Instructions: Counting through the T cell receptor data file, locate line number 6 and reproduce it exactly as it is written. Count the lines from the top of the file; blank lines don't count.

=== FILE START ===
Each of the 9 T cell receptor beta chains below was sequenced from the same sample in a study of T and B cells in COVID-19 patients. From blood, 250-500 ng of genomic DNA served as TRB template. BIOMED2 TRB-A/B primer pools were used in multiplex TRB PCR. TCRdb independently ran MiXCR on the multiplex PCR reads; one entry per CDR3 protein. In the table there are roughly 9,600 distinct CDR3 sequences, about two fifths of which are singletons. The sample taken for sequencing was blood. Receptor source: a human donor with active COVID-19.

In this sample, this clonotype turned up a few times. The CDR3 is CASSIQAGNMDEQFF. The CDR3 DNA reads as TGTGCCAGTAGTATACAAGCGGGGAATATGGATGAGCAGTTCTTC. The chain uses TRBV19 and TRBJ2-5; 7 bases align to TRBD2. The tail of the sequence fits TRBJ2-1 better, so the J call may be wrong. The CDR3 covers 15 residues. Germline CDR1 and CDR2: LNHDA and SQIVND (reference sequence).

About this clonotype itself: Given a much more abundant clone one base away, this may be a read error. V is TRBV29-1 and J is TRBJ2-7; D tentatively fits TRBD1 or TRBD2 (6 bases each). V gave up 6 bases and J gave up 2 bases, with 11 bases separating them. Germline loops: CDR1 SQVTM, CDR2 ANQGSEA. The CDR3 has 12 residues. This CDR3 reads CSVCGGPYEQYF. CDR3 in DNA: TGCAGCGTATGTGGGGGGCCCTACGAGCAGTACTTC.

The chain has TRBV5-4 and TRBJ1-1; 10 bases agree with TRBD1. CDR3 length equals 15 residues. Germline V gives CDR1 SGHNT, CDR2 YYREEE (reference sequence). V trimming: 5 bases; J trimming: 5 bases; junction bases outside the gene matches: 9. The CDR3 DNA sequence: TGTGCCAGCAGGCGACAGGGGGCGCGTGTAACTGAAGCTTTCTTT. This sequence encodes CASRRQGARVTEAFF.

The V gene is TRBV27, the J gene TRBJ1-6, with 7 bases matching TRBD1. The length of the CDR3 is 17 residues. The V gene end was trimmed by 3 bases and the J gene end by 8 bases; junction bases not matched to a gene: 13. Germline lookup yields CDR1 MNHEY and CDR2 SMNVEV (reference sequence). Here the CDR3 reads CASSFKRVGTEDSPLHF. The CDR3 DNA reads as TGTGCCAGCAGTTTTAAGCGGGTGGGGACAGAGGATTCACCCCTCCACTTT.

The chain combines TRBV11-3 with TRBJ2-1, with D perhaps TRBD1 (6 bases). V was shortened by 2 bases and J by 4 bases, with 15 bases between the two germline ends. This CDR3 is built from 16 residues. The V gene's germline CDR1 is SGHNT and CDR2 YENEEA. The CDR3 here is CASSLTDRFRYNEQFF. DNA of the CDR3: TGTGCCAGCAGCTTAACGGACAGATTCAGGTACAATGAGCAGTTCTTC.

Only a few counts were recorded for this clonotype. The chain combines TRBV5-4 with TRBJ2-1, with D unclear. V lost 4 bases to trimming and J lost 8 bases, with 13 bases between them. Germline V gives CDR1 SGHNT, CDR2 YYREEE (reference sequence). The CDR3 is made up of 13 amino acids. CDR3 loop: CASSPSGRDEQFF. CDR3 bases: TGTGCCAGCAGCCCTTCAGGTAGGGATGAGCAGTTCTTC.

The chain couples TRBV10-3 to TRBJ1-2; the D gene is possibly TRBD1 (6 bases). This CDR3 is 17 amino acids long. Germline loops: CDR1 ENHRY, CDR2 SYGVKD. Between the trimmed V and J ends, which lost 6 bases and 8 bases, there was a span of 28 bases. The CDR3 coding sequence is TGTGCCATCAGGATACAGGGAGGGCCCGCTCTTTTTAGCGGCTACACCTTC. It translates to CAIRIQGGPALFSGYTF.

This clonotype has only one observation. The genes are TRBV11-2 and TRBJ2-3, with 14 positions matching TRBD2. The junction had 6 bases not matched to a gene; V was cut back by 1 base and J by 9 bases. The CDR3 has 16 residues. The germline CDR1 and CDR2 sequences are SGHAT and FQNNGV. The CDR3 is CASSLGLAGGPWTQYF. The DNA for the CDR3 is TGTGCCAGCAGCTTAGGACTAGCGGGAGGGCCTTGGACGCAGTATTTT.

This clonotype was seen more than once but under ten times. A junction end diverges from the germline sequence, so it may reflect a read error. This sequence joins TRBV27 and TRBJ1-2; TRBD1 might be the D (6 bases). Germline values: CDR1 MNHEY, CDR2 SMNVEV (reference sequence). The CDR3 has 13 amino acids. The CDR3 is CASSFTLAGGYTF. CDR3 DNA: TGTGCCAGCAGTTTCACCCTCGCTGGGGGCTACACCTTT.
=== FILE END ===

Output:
The chain combines TRBV11-3 with TRBJ2-1, with D perhaps TRBD1 (6 bases). V was shortened by 2 bases and J by 4 bases, with 15 bases between the two germline ends. This CDR3 is built from 16 residues. The V gene's germline CDR1 is SGHNT and CDR2 YENEEA. The CDR3 here is CASSLTDRFRYNEQFF. DNA of the CDR3: TGTGCCAGCAGCTTAACGGACAGATTCAGGTACAATGAGCAGTTCTTC.